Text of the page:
But University of Minnesota demographer Steven Ruggles said in a court filing that this would be impossible to do without access to internal, non-public Census Bureau data.
The delay in the release of the redistricting data has sent states scrambling for alternative plans such as using other data, utilizing previous maps, rewriting laws dealing with the deadlines or asking courts to extend deadlines. The state of Ohio filed a similar lawsuit over the changed deadlines. A federal judge dismissed the case, but Ohio has appealed.
The three-judge panel did not indicate when it would rule.
ELIZABETH CITY, N.C. — The Rev. Al Sharpton issued a powerful call for transparency and the release of body camera footage at the funeral Monday for Andrew Brown Jr., a Black man shot and killed by deputies in North Carolina, with the civil rights leader likening withholding the video to a “con” job done on the public.
“I know a con game when I see it. Release the whole tape and let the folks see what happened to Andrew Brown,” Sharpton told mourners in a scorching eulogy at the invitation-only service at a church in Elizabeth City.
“You don’t need time to get a tape out. Put it out! Let the world see what there is to see. If you’ve got nothing to hide, then what are you hiding?” he said, to loud applause.
A judge ruled last week that the video would not be made public for at least a month to avoid interference with a pending state investigation into the April 21 shooting of Brown, 42, by deputies attempting to serve drug-related search and arrest warrants.
An independent autopsy commissioned by his family said Brown was shot five times, including once in the back of the head. Family members who were privately shown a portion of the body camera video say Brown was trying to drive away when he was shot. The shooting sparked days of protests in the city in rural northeastern North Carolina.
Other speakers included Brown’s sons as well as civil rights attorney Ben Crump, who is representing Brown’s family. Calling Brown’s death an “unjustifiable, reckless shooting,” Crump told mourners the legal team would continue fighting for justice and transparency.
“We are here to make this plea for justice because Andrew was killed unjustifiably, as many Black men in America have been killed: shot in the back. Shot, going away from the police. And because Andrew cannot make the plea for justice, it is up to us to make the plea for justice,” Crump said.
Relatives of other Black men killed by law enforcement officers, including siblings of George Floyd, Eric Garner’s mother and Daunte Wright’s sister also spoke at the service. Bridgett Floyd described the “sleepless nights, long days, heartache and pain” that she knows Brown’s family is facing, having experienced the killing of her brother by a police officer in Minnesota who was later convicted of murder.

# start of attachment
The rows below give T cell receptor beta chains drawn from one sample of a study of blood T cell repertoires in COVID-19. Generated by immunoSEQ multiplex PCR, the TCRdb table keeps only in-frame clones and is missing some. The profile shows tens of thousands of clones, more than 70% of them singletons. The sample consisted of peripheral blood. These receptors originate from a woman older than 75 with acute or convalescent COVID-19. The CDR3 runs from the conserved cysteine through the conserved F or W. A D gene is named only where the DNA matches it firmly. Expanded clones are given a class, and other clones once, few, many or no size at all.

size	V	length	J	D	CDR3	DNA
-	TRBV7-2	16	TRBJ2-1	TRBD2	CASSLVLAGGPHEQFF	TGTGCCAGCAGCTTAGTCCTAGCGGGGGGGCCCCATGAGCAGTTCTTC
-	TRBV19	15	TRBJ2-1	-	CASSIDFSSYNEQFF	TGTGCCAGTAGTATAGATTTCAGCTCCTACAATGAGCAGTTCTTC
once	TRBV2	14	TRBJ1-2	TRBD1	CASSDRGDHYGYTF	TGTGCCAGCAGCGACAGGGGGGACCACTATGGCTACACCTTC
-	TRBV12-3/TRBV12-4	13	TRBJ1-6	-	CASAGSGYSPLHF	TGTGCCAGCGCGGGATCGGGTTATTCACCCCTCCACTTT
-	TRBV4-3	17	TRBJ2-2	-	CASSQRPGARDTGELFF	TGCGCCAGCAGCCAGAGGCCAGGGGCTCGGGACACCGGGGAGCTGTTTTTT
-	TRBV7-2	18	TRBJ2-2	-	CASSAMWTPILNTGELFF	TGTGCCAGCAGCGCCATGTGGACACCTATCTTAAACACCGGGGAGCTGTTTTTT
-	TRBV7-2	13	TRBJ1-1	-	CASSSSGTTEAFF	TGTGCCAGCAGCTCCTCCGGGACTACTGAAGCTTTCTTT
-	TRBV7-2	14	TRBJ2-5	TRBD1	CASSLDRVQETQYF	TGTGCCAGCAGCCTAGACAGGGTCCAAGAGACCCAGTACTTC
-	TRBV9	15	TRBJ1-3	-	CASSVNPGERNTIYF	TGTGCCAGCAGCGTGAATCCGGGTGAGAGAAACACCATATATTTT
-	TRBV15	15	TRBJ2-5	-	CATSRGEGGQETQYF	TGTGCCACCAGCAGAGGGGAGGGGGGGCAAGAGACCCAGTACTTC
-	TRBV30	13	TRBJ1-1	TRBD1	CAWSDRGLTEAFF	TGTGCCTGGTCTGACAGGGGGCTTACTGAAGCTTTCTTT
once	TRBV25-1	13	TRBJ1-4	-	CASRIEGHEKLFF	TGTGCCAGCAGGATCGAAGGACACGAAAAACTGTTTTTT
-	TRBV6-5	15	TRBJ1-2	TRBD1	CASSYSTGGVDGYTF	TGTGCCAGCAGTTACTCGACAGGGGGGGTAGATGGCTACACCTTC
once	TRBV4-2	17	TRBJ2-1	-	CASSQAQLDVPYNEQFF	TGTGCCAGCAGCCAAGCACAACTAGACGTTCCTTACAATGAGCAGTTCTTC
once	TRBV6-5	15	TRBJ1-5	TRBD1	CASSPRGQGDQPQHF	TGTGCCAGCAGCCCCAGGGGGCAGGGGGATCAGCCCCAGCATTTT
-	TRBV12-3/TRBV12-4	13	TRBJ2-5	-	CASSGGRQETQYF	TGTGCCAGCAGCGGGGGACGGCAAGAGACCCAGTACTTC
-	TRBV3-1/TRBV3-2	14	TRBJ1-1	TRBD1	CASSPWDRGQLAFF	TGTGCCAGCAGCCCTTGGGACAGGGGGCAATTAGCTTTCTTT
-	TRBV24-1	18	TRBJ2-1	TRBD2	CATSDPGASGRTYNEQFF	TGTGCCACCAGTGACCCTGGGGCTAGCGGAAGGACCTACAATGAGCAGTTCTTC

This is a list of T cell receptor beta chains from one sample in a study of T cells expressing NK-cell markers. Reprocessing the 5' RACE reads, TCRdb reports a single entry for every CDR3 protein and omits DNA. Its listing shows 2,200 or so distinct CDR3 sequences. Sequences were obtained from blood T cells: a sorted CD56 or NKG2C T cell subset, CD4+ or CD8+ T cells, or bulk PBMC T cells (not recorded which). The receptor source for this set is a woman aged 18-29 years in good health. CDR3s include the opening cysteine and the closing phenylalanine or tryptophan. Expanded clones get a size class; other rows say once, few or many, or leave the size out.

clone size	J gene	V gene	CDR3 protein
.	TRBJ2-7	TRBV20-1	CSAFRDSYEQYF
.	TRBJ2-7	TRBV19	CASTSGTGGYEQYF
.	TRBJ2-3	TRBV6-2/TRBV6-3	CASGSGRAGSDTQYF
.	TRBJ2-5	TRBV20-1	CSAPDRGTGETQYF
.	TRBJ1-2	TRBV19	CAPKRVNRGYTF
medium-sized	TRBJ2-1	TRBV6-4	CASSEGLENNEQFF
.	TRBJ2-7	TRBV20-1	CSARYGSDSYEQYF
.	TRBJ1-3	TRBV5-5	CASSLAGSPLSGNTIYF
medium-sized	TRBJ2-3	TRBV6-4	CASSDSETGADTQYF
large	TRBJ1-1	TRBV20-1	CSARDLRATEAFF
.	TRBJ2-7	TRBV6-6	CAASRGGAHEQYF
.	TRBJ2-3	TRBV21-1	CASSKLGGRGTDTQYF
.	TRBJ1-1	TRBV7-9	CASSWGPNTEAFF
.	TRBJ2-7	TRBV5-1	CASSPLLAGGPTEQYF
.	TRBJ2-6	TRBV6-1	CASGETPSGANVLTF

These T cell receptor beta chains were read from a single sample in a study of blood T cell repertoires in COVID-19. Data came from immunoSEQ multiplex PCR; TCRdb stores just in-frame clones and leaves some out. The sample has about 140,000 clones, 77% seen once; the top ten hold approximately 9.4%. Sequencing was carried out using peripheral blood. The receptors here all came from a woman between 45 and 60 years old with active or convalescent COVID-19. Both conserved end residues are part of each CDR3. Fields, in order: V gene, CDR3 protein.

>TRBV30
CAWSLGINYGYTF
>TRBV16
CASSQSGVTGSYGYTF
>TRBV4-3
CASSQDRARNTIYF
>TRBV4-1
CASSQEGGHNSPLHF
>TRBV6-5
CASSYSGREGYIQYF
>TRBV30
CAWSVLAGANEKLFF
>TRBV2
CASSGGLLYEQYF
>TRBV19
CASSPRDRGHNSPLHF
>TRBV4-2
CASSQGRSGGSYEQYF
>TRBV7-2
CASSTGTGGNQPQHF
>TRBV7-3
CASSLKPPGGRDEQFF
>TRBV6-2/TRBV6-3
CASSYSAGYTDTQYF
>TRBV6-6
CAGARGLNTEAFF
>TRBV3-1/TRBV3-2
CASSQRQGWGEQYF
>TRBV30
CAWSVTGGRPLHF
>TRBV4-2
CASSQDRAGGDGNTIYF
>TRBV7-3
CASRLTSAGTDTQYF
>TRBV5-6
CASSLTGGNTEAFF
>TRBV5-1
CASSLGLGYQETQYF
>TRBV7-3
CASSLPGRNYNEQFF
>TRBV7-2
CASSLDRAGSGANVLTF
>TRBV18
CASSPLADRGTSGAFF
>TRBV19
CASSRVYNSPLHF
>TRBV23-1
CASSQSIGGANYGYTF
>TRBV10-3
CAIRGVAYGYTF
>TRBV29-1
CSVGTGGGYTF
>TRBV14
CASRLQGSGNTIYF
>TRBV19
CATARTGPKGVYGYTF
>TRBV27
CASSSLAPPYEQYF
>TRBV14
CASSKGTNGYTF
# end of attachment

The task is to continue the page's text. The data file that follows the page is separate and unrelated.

After Brown’s funeral, she told reporters it was important for her to come to North Carolina to show support for his family.
“I’m showing them strength right now. If I can do it, they can do it,” she said.
A long line of mourners filed into the church, many wearing white T-shirts with Brown’s image and the words, “Say his name.” In the lobby, a wreath of red and white flowers with a ribbon bearing the message, “Rest in Peace Drew,” referring to Brown’s nickname, stood next to a tapestry with images of him. As the service started, an ensemble sang songs of praise including, “You’re the Lifter,” while mourners stood and clapped.
Family members have said that Brown was a proud father of seven, who was known for entertaining relatives with his stories and jokes.
The FBI has launched a civil rights probe of the shooting, while state agents are conducting a separate investigation. Three deputies who were involved remain on leave. The state’s Democratic governor, Roy Cooper, has called for swift release of the body camera footage, which must be approved by a judge under state law.
The search and arrest warrants accused Brown of possessing small amounts of cocaine and methamphetamine that he intended to sell. Brown had a criminal history dating back to the 1990s, including past drug convictions.
A prosecutor has said that Brown’s car ran into the deputies before they opened fire, while a family attorney who watched a 20-second clip of the footage disagreed, saying that Brown posed no threat and was driving away from deputies. The sheriff has said his deputies weren’t injured.
During his eulogy, Sharpton slammed the notion that Brown’s past record or actions on the day of the shooting justified violence against him.
“Whatever record Andrew had, Andrew didn’t hurt nobody,” he said, adding: “How do you try and justify shooting a man that was not a threat to you, because he was running away from you?”
Among those attending the service was 40-year-old Davy Armstrong, who said he went to high school with Brown and lived near him while the two were growing up. He said Brown seemed to be doing well when he ran into him recently before the shooting.
“He was very humble, very generous. He said he was doing good,” said Armstrong, who works in construction. “We hear about this on TV all the time. But when it’s someone so well known and so respected, it’s pretty painful.”
After the funeral, 67-year-old Michael Harrell, who lives around the corner from Brown’s house, recalled that he would see Brown playing with his kids in the yard.
“Everything is in God’s hands,” Harrell said of the message he took away from the funeral. “And through God’s hands, truth and justice will be served. People will be held accountable.”